Center for Integral Mind & Action
Artwork by Antonio Meza
A New Generation of Integrative Work for Personal and Planetary Transformation
We are standing on a great threshold, where every part of our lives is challenging us to change: the environment, our governments, our relations with each other, our connection to our core self and our many contradictory parts. It is an inflection point where we, as humans — with our innate ability to reason, to construct potential realities, and to power-over — are commandeering the world.
Our intentions and actions have powerful influence, for better or worse.
Our virtual consciousness can imagine and creative infinite new realities, but has the escalating power to destroy the whole planet.
Yet, the past no longer works and the future is not clear. It seems that the very fabric of our consciousness needs to transform. It seems that a new integration is needed one that accesses the sage guidance and creative richness of what physicist David Bohm called the 'implicate order,' what philosopher and mystic Jean Gebser called 'integral consciousness', and what in Greek-Hellenic times was called the anima mundi.
At times like this, we need integral mind and action.
~Stephen Gilligan, Ph.D.
Integral Mind & Action (IMA) Certification Core Study Modules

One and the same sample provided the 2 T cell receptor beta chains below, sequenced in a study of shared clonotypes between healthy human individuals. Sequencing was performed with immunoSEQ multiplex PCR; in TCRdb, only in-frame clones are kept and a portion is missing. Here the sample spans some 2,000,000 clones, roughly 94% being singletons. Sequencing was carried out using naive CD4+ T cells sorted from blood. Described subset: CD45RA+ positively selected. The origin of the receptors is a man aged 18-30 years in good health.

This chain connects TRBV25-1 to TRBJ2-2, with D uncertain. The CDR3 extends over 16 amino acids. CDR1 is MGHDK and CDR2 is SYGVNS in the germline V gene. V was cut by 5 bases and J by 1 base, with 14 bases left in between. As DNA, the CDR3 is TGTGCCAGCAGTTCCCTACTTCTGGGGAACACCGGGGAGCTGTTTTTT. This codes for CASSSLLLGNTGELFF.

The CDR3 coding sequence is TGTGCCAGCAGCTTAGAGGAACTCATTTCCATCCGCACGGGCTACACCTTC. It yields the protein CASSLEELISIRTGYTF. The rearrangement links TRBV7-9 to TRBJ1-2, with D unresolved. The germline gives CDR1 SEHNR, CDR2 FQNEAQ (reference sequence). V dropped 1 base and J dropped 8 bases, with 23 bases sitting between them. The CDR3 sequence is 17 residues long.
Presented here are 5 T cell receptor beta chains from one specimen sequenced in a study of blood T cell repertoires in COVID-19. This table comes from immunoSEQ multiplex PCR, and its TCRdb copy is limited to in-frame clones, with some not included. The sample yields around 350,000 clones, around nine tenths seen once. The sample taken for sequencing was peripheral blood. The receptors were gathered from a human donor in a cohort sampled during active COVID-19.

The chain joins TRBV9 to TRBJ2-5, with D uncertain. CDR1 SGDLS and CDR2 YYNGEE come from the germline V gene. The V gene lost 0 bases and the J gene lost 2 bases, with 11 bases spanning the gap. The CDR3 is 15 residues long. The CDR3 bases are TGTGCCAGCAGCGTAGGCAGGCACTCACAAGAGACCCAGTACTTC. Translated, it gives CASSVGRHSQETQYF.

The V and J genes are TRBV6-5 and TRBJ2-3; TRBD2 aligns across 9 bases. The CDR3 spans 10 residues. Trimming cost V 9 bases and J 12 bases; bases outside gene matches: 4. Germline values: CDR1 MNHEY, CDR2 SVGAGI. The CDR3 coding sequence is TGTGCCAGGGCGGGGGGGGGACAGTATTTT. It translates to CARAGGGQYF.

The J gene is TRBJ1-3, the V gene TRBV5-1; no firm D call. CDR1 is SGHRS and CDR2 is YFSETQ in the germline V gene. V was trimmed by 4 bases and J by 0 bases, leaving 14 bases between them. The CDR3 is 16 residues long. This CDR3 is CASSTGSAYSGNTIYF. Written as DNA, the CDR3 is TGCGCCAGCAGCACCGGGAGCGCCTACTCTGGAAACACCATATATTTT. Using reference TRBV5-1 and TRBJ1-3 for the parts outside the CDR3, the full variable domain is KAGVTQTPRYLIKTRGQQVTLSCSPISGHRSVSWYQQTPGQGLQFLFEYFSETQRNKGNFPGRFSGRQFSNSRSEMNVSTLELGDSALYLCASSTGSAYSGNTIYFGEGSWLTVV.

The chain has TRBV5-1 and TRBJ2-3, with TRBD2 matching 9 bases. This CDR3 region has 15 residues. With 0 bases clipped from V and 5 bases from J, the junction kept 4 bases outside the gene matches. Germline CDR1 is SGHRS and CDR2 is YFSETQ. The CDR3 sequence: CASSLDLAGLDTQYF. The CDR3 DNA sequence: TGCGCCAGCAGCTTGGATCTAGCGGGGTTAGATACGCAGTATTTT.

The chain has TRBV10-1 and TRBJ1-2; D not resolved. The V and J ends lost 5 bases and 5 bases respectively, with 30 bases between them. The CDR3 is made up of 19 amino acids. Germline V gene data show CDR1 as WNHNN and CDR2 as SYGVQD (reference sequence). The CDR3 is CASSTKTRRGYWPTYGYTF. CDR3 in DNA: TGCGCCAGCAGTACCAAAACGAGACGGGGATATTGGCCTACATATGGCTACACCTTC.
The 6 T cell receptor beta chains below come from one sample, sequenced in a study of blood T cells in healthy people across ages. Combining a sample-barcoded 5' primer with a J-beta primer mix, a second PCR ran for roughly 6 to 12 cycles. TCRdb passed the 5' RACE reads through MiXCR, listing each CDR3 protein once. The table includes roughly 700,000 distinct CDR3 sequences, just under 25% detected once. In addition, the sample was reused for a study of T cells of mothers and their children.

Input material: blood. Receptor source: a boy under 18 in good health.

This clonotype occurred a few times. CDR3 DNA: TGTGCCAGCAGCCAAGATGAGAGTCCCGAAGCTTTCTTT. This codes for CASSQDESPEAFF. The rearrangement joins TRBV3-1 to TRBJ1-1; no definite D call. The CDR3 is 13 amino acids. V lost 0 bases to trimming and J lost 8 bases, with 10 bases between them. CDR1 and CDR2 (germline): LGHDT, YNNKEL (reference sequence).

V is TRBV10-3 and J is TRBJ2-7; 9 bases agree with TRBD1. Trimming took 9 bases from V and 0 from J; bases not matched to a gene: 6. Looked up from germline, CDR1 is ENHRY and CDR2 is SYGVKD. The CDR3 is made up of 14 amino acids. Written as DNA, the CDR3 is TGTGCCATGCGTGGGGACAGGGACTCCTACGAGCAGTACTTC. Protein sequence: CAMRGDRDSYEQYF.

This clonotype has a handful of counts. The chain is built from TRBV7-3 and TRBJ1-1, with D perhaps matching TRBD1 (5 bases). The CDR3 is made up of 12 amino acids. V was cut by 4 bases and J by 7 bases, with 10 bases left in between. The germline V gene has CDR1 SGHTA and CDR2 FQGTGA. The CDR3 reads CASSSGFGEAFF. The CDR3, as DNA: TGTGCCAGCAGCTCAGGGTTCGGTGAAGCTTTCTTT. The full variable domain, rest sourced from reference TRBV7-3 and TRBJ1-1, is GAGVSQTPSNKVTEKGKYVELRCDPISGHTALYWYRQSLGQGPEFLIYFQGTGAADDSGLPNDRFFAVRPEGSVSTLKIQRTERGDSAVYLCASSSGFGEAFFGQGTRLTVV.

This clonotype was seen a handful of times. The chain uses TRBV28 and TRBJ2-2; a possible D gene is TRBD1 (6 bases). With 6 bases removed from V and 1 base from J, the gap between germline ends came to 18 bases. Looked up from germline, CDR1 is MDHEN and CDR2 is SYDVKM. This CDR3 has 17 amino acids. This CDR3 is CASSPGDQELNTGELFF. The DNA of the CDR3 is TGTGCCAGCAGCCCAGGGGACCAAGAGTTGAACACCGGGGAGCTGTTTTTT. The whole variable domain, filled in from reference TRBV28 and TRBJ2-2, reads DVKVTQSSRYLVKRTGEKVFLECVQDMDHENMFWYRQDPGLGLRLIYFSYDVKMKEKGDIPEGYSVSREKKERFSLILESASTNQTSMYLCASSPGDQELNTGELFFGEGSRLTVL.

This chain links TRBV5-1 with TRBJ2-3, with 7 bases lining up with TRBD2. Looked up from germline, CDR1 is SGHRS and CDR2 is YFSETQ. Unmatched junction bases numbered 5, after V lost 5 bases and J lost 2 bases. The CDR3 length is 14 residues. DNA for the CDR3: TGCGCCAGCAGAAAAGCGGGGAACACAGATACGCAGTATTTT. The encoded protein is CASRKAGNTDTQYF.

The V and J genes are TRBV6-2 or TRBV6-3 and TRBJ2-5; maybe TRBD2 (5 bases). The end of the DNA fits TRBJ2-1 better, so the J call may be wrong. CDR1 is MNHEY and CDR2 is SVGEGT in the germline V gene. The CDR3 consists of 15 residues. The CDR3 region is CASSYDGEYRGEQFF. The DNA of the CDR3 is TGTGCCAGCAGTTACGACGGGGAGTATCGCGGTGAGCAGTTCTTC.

The IMA certification program consists of four core modules of online classes with supporting video lectures & processes led by Stephen Gilligan, Ph.D. These four areas constitute a weaving of approaches for working with oneself and others to bring about sustainable transformation on a personal, professional, community-based, and planetary levels.
The new program kicks off on February 17th, 2024 for 2 days with Stephen as an Introductory Overview. The dates of the four modules and Integration are:
Psychotherapist, Author, Workshop Leader, Storyteller, Transformation Specialist
There are more things in heaven and Earth, Horatio, / Than are dreamt of in your philosophy.
I could have sworn hearing these words in my ears as a young boy, the narrative voice of a strange but magic childhood. I grew up in San Francisco, coming of age in the late 60s. Even though my family’s Catholicism was severe, I could still feel the divine through its repressive strictures. I went to an all-boys Jesuit high school, right on the border of the Haight-Ashbury hippie haven. From very young I was astonished but amazed that the words people spoke often didn’t match what I felt and saw in them. I knew from early on that psychotherapy was my calling: Somebody in that family and culture had to volunteer for the job.
"Since our consciousness plays some part in what comes into being, the play of attention can both create and destroy, but never leaves its object unchanged. So how you attend to something—or don't attend to it—matters a very great deal."